Has the term “cash-strapped” earned cliché status yet in the human-services world? Has a precarious budget picture become the new normal for most agencies? It certainly seems that few organizations these days can avoid tough decisions about how best to maintain the revenue streams necessary to fulfill their mission and to continue meeting their community's traditional and emerging needs.
Connecticut counselor Tom Greaney, a past Addiction Professional columnist, recently shared a story about a different kind of organization. Leaders of a youth football league in his state decided to raise money for team uniforms by holding a fundraising event for adults featuring scotch tastings and cigars. Greaney this summer penned a commentary in The Day newspaper in New London in which he urged parents to take a different approach to modeling behavior: Shun the scotch and share a dinner at home with the kids instead.
“Granted, the league needs money, but where might this end?” Greaney wrote. “How about stitching Joe Camel or Captain Morgan patches on the kids' jerseys?”
These kinds of discussions play out well beyond the local youth organization, of course. I've been wondering whether the challenging financial times that appear to have no end in sight are convincing more organizations in the substance use community to launch a discussion of entering financial arrangements with alcohol or tobacco companies.
An educator told me that this subject has come up in the home organization as it pertains to money that could be available to bolster student aid. Funds from a tobacco company, for example, could be seen as a classic case of “low-hanging fruit” for an institution that is seeing an erosion of its base for student financial assistance.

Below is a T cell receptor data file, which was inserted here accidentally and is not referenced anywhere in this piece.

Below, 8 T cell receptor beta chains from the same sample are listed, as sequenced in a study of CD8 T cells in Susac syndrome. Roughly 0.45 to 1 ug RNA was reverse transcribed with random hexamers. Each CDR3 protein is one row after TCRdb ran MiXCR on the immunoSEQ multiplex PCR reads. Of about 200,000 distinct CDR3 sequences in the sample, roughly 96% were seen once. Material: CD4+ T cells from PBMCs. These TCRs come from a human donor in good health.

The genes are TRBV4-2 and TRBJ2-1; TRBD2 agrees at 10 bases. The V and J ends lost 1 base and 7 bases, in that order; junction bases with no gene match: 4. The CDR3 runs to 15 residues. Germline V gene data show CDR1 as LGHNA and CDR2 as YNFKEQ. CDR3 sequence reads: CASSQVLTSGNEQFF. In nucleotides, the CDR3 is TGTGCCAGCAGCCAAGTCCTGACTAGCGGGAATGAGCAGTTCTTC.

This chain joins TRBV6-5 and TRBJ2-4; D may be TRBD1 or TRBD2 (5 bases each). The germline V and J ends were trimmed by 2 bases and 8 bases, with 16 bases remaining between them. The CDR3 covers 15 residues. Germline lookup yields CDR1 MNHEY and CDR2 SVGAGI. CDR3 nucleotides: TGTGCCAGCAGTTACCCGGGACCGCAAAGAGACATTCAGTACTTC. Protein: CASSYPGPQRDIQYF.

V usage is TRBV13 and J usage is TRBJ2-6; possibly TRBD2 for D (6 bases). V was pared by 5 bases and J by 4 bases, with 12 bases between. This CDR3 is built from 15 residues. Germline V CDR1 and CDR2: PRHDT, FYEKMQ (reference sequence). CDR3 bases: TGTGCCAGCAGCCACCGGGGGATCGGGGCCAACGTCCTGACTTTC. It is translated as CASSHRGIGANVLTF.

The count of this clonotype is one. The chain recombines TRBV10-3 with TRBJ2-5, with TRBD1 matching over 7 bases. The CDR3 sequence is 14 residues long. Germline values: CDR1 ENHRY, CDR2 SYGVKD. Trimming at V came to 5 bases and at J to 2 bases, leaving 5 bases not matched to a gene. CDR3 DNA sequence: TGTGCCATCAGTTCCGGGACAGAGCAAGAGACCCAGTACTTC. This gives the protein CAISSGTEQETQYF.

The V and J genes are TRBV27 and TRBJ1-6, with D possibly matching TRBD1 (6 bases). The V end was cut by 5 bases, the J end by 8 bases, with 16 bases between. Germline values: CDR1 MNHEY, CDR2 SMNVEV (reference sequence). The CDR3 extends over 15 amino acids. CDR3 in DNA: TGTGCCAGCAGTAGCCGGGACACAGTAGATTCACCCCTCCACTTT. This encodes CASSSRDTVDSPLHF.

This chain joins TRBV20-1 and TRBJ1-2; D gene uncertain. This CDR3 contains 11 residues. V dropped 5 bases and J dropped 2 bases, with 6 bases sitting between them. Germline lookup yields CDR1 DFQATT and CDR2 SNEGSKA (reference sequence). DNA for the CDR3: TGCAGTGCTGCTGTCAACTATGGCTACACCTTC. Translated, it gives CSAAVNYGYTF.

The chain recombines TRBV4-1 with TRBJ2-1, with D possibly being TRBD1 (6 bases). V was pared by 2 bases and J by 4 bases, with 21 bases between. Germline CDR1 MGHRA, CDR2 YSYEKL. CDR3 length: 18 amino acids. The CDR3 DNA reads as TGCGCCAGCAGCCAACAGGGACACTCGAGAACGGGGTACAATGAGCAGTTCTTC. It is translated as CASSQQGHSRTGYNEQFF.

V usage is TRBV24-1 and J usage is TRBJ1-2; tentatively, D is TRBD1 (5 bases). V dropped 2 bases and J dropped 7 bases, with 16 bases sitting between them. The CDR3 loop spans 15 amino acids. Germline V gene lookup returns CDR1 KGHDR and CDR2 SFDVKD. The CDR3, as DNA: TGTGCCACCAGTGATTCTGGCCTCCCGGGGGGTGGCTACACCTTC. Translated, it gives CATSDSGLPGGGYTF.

Yet it was feared that if such a company decided to use news of its donation as a centerpiece of its promotional activity, that ultimately could reflect poorly on the institution accepting the money. The idea was dropped. But it would seem inevitable to me that as organizations seek to identify any and all possible sources of funding for key initiatives, these discussions are bound to occur in many places.
Clearly for some organizations, a partnership with an entity such as the beverage industry might never make sense. It could be argued that there is no possible common ground between treatment providers, who are in the business of interventions that promote abstinence, and beverage companies that depend on steady sales of their products-and that thrive in communities where risky levels of use are prevalent.
I'm interested in your perspectives on how the current funding environment is shaping the discussion at your organization. Are there certain types of funding partnerships that your organization would always consider out of bounds? Could you envision a project on which you could work productively with alcohol or tobacco interests? Is prevention of underage drinking, for example, an area suited to this type of activity?
Send me your thoughts via e-mail to
firstname.lastname@example.org. I am always interested in your reaction to articles in the magazine, including this issue's main cover story on the DSM-5, as well as your thoughts about our online features and blog postings at
http://www.addictionpro.com. Become part of the dialogue by sharing your opinions, successes and challenges.
Gary A. Enos, Editor Addiction Professional 2010 September-October;8(5):6